The NYW&B was also drawn into the financial maneuvers in which Morgan engaged while single handedly saving the United States economy in the Panic of 1907. Oakley Thorne, head of the Trust Company of America, had formed the Millbrook Company to buy up shares and franchises of the New York Westchester and Boston and the New York and Portchester railroads, in order to transfer them to the New Haven Railroad. In 1907, Thorne’s bank was saved from failure by Morgan, and this proved to be the turning point for the financial panic. It is strongly believed that the subsequent purchase of Thorne’s Millbrook interests by the New Haven Railroad was part of Morgan’s efforts to bolster Thorne’s financial position.

Some other major figures associated with the Westchester included Charles Evan Hughes, sometime counsel for the NYW&B, later Governor of New York, nearly President of the United States in 1916, and Chief Justice of the United States. There was William Rockefeller, Morgan’s close associate on the Board of the New Haven, who was part of the committee which decided to acquire the Westchester. Mention has already been made of nationally recognized architects Charles Reed, Allen Stem and Alfred Fellheimer. Charles S. Mellen. President of the New Haven Railroad, at first opposed, and later helped to build the line. He envisaged the Westchester as a way of reducing the New Haven’s unprofitable commuter business, by diverting it to the NYW&B.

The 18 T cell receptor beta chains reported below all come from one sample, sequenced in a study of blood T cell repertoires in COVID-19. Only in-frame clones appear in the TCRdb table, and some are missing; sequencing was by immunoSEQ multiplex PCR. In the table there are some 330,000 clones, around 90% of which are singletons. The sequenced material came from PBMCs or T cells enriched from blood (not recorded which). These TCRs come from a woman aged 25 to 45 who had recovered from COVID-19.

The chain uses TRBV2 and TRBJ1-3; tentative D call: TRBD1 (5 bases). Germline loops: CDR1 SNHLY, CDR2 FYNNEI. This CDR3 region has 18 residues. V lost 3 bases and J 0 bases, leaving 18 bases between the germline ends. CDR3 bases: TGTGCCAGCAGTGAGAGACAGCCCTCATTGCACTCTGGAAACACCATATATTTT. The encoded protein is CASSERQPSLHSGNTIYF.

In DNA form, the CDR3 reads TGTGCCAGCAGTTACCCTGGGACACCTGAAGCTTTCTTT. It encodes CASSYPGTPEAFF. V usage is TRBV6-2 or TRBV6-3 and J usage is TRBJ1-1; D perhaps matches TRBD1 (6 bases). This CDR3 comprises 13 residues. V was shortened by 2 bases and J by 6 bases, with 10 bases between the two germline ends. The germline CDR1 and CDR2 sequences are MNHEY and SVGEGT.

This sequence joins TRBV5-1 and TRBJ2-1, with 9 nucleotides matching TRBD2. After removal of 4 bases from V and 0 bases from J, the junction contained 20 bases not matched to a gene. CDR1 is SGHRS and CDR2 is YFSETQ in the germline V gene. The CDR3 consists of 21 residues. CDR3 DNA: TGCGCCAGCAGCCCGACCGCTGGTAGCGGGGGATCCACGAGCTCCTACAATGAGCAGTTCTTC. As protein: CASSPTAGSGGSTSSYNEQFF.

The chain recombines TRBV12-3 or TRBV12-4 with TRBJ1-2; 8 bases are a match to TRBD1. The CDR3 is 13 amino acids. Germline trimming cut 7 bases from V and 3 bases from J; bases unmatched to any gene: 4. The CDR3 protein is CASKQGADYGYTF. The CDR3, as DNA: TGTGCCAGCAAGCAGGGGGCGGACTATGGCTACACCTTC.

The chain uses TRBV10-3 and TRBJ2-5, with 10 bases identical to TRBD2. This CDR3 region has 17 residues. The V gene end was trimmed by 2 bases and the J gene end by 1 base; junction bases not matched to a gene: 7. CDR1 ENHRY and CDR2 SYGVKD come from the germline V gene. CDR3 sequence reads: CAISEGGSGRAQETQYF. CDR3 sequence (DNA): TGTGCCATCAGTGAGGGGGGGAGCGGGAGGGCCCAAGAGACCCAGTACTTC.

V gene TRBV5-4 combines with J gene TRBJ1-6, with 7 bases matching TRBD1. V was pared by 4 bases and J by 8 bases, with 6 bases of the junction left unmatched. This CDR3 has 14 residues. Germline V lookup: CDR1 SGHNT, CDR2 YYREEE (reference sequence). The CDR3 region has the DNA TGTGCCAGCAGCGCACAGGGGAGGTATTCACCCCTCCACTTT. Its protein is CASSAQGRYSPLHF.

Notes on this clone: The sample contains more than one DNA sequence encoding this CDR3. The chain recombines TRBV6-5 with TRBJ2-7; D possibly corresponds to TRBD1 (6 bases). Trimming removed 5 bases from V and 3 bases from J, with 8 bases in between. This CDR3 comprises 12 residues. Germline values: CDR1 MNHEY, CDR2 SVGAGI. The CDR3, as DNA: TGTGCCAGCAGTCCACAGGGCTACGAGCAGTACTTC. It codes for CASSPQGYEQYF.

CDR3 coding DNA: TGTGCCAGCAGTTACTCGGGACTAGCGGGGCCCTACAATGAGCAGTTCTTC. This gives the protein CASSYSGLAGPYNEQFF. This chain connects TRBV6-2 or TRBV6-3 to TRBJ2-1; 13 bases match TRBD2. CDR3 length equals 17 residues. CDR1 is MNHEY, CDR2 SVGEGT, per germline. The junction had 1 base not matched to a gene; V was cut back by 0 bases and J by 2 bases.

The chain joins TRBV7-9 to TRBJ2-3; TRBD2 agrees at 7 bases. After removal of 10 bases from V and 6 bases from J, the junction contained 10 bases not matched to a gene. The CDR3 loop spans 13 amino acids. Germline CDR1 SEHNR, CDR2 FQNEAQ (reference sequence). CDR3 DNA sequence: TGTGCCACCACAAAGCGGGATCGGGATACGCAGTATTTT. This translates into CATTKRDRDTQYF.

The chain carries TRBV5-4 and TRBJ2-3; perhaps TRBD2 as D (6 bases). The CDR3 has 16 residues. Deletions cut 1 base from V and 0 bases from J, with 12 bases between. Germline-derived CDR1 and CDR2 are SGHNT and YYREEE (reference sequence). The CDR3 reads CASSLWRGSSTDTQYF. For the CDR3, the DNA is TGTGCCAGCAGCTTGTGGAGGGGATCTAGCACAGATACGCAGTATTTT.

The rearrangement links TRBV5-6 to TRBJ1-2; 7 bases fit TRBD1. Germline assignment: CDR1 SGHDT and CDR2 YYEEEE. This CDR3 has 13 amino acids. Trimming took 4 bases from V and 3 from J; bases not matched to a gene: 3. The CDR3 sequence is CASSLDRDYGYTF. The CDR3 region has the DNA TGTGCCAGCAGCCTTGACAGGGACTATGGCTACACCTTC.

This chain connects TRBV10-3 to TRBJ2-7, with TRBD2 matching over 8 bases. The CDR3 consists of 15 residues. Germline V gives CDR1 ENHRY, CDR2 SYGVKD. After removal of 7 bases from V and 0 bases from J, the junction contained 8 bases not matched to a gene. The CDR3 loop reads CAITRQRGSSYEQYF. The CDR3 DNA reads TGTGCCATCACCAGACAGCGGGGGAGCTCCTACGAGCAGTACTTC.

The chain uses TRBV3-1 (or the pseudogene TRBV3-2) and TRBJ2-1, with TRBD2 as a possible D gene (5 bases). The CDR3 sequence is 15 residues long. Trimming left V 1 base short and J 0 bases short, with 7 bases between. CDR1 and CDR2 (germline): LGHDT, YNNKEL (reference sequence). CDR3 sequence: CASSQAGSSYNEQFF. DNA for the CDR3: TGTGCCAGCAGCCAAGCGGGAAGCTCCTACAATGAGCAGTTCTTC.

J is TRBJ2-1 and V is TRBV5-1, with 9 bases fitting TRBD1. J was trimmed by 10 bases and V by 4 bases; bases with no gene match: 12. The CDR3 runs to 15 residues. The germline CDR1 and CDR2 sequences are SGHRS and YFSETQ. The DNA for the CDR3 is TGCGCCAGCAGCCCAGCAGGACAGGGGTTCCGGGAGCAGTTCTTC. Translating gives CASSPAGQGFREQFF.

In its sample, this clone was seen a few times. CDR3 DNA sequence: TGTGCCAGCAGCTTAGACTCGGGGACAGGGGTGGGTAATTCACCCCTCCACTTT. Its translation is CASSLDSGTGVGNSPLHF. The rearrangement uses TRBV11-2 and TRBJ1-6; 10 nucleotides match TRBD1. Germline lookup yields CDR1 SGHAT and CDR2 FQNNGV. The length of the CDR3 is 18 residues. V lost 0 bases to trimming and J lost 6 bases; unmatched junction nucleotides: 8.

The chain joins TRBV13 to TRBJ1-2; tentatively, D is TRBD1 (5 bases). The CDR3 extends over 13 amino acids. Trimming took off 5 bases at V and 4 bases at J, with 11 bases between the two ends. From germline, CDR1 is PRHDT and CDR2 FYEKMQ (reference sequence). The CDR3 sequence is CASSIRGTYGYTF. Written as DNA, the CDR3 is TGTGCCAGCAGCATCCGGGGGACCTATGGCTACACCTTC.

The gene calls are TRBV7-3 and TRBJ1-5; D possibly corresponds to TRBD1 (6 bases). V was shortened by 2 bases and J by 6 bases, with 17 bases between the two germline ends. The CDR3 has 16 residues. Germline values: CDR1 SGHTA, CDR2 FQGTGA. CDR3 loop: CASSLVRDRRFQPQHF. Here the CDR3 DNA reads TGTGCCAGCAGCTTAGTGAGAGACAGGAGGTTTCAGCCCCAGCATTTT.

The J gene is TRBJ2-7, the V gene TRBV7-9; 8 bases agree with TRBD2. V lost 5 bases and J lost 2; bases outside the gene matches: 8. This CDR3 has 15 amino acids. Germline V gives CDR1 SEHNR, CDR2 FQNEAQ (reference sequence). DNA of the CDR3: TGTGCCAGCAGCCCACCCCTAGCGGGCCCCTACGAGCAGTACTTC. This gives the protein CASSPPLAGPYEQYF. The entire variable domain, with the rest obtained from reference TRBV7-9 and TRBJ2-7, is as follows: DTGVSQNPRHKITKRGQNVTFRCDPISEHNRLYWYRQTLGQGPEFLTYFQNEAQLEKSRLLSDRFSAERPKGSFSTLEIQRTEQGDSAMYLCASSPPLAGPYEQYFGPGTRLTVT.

Mellen’s efforts to expand and modernize the New Haven Railroad from 1903 to 1913 were successful, but the high cost drove the New Haven and its subsidiary NYW&B into financial crisis. After J. P. Morgan’s death in 1913, Mellen had to resign, and state and federal investigators descended upon the railroad.. Nationally publicized hearings by the Interstate Commerce Committee in 1914 brought out information about the extravagant cost of the Westchester and the questionable political and financial maneuvers which led to its creation. The ensuing scandals influenced the Wilson administration’s expansion of federal regulatory controls over railroad and financial companies.

The Highbrook Avenue Bridge stands as a landmark of engineering, architectural and local community history. As an integral surviving part of the New York Westchester and Boston Railway, it is also a reminder of significant regional and national events.

Notice: This material is copyrighted by Dr. Roger Wines, February 2011